• Romania in ’98 – second group game, meaning we needed to beat Columbia in the third game (shown on BBC) to progress to the next round.
  • Argentina ’98 – the next round. I still can’t talk about this one.
  • Portugal ’00 – first group game, which was followed by the jointly broadcast match against Germany, which we luckily won (and BBC got largest audience), before losing to Romania (on BBC) and failing to progress to the knock out stage
  • France ’04 – first group game, followed by the 3-0 win over Switzerland (also ITV). Defeat of Croatia saw us through to the knock out stages, where we lost to Portugal (on BBC) on penalties.
  • Uruguay ’14 – an awful tournament, and this must-win game followed the opening match loss to Italy, so at least a point was needed. They also screened the irrelevant (for us) Costa Rica draw that followed, helping cement their association with England’s failures.

The first four of these were games I watched between the ages of 18 and 24, when I was most likely out watching with mates in the pub or at one of our homes in a big group. This probably explains where the theory came from – a bad run for ITV in an era when I was ‘growing up’ and shaping my idea about the world.

The last was just a crap tournament all round. No-one came out of it well.

We also need to think about which games the broadcasters are showing – usually the deal struck means one gets to show two of the group games, and the other then gets first dibs at the first knockout round. So ITV’s huge proportion of draws could reflect their tending to have two of the group games where usually a win and a couple of draws in enough to get you through.

Looking at the ‘crucial’ games discussed above, we get the below table:

BBC ITV
Win 46.2% 25.0%
Lose 46.2% 50.0%
Draw 7.7% 25.0%

This shows that for the crucial matches – the ones most intensely watched/felt, once again, BBC come out on top for wins, and ITV do indeed have a (marginally) worse record for losses. Saying that though, the actual underlying numbers are low as ITV only having shown 4 crucial games exclusively, compared to the BBC’s 13.

Again, the figures reflect that the BBC is more likely to be showing a crucial knock out game due to their having first dibs in the post-group stages – they’ve exclusively screened 6 in the knock out stages versus ITV’s 2.

Conclusion

So, what have we learned from this, other than I shouldn’t be left unsupervised during the day?

As my stats lecturers would say, you must be careful about assigning causality.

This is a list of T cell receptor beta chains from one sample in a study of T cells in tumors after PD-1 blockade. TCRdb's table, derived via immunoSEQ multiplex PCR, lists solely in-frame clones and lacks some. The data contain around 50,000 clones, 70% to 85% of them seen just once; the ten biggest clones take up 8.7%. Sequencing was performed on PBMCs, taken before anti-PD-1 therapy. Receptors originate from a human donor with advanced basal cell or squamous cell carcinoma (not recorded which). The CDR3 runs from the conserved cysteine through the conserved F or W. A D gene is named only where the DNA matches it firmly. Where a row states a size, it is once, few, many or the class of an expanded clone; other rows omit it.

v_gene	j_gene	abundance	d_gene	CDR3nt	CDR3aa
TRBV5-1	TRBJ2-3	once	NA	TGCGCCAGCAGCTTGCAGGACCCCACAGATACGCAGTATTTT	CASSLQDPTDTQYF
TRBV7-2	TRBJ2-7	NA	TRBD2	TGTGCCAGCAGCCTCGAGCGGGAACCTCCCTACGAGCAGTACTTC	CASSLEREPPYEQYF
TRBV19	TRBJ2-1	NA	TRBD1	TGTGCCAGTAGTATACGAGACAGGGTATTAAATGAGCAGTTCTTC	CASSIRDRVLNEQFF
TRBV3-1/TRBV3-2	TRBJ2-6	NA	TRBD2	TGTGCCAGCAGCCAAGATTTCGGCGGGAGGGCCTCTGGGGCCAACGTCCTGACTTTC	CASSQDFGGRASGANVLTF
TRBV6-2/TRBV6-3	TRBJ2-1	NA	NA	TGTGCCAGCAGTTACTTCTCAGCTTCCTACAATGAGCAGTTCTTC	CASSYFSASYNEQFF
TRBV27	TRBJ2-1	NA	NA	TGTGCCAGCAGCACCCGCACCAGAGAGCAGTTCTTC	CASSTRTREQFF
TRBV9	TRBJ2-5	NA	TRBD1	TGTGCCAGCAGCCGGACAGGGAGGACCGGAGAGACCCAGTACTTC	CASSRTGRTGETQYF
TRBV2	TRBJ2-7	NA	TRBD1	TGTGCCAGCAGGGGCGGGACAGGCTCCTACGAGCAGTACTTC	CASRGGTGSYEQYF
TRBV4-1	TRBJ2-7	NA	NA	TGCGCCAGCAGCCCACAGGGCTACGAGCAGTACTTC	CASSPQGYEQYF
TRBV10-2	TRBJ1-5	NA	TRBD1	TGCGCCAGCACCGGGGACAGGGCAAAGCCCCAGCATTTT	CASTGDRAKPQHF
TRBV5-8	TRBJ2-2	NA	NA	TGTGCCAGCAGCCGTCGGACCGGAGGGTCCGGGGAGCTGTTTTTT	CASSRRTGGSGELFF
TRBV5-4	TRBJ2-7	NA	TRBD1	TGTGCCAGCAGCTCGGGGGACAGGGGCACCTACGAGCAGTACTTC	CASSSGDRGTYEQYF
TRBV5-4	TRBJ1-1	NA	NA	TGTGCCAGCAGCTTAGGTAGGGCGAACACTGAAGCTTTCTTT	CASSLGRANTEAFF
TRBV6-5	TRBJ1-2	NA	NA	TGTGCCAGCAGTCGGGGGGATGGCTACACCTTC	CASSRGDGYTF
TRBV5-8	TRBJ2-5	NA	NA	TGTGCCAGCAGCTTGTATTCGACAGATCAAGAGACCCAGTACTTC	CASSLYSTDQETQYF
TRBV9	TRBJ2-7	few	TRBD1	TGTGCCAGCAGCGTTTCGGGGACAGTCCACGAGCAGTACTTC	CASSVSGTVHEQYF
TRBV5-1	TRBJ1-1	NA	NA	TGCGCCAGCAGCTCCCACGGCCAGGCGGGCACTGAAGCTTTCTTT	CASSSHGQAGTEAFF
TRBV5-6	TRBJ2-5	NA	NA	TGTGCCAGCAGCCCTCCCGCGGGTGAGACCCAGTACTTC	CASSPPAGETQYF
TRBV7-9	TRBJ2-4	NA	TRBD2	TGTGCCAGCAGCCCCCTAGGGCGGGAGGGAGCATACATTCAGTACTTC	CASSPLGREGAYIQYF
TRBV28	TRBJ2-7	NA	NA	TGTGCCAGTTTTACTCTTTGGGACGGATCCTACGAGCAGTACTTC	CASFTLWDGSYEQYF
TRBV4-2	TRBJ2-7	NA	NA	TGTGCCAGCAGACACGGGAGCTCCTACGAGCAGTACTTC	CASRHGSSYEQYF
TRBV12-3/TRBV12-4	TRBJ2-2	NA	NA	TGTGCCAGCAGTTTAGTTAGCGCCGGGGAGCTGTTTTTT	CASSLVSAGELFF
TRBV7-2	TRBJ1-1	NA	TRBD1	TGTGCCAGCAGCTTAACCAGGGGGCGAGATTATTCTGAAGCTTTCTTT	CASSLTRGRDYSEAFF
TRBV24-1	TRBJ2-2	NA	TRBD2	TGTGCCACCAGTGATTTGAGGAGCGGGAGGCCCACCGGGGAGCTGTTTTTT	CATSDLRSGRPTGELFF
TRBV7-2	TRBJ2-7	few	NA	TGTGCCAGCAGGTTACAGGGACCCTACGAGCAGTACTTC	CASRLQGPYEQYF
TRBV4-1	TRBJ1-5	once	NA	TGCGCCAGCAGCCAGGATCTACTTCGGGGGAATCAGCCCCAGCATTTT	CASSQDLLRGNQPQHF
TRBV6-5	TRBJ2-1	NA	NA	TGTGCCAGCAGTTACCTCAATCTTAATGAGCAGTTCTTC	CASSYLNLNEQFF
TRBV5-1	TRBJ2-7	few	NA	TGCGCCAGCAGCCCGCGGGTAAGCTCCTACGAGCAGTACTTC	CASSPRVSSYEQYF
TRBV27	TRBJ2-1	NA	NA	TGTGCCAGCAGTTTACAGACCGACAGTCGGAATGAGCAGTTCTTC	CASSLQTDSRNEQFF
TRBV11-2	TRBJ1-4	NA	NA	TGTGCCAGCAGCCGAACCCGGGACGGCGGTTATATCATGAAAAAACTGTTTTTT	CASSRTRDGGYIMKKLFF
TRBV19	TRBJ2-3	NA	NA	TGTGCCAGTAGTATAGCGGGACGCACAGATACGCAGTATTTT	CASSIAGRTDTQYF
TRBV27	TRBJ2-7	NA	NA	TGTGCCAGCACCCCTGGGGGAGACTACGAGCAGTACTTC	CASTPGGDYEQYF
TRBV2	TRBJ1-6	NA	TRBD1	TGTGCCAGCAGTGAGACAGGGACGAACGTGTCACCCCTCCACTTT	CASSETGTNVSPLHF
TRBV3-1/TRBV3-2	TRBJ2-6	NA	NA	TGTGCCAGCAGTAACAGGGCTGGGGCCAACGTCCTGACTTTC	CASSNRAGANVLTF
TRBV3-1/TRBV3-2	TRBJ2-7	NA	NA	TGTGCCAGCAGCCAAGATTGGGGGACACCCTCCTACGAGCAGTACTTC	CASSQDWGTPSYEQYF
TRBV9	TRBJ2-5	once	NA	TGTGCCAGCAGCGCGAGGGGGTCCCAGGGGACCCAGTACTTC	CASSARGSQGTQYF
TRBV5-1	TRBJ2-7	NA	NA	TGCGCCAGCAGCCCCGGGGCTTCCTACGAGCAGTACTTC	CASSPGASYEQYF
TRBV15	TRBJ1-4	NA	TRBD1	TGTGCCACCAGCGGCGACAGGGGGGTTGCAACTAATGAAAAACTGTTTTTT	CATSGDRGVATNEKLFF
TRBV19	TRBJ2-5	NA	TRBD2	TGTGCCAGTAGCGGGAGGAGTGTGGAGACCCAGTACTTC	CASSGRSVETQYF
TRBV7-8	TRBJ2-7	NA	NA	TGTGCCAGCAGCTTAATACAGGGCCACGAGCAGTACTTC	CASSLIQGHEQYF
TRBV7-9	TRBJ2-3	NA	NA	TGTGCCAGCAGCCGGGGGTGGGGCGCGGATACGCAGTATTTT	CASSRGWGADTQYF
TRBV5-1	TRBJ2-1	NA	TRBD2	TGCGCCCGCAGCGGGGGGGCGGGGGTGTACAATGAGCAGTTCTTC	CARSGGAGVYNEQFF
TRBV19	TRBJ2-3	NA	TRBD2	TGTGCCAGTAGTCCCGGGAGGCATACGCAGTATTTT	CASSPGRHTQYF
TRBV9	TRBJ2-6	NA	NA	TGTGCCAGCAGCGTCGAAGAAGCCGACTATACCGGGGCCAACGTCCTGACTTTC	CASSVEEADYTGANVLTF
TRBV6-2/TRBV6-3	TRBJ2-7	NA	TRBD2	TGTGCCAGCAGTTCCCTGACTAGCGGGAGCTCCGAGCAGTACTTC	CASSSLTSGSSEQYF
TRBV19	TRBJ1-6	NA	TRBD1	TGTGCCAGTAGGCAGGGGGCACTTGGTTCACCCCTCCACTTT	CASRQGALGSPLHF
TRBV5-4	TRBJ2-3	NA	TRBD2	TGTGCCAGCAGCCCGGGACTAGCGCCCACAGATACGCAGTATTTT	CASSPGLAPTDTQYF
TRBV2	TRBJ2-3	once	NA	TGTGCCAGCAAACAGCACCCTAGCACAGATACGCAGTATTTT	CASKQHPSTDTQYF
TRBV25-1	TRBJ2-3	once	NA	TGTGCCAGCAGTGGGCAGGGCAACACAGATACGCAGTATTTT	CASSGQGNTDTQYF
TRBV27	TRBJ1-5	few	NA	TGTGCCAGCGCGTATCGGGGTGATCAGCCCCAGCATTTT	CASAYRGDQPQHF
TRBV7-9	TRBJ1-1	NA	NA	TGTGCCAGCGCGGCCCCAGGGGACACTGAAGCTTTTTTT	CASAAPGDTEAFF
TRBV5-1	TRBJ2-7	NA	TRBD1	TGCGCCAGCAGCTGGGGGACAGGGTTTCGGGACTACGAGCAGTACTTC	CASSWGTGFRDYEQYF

Do England lose because they’re on ITV?

Realistically, no, the channel through which images are beamed into our homes can’t be said to have an effect on the outcome of an England match, (and the numbers, suggest the BBC actually have a worse record).

Do ITV lose out because England aren’t very good?

I’d say so, yes.

Since Italia ’90, England have only competed in 13 knock out games at eight international tournaments (they failed to qualify for ’94 and ’08, and failed to progress beyond the group stages in ’92, ’00, and ’14).

Of these, ITV has exclusively shown only two games – that pesky Argentina match in ’98 (which is probably the ultimate source of the anti ITV theory among my generation) and Belgium in ’90. This gives them a 50% success rate compared to the BBC’s 33% (six exclusive knock out games, two wins, four losses) – which isn’t bad!

The real lesson, I believe, is that ITV get given/choose crap games. They’ve had a ridiculous number of group games (19 out of 21), and of them, not many (2!) were actually crucial because of either the number of games to go, or earlier results.

Of these two, one was at the last World Cup and the other the recent Slovakia game, which was borderline crucial for me as we had 4 points in the bag, but a thrashing might have made progress less likely depending on results elsewhere.

The results of these were a draw and a loss. Not a wonderful record, but also not large enough to be considered a trend, but recent enough to taint memory.

Now ITV have the prospect of hosting the Iceland match on Monday (their third England game of the tournament so far!) which might go some way to restoring their reputation, unless the sons of Óðinn continue their smiting, having quenched their thirst  on Ronaldo Tears.

Who knows, if we make some progress, I might do an update post in a few weeks – not least because I’ve already found numerous flaws in my working on this so I’ve had to rewrite it more times than I think is necessary for what was essentially a welcome distraction from god-awful daytime TV when I was ill and I can’t be arsed to do any more quite yet.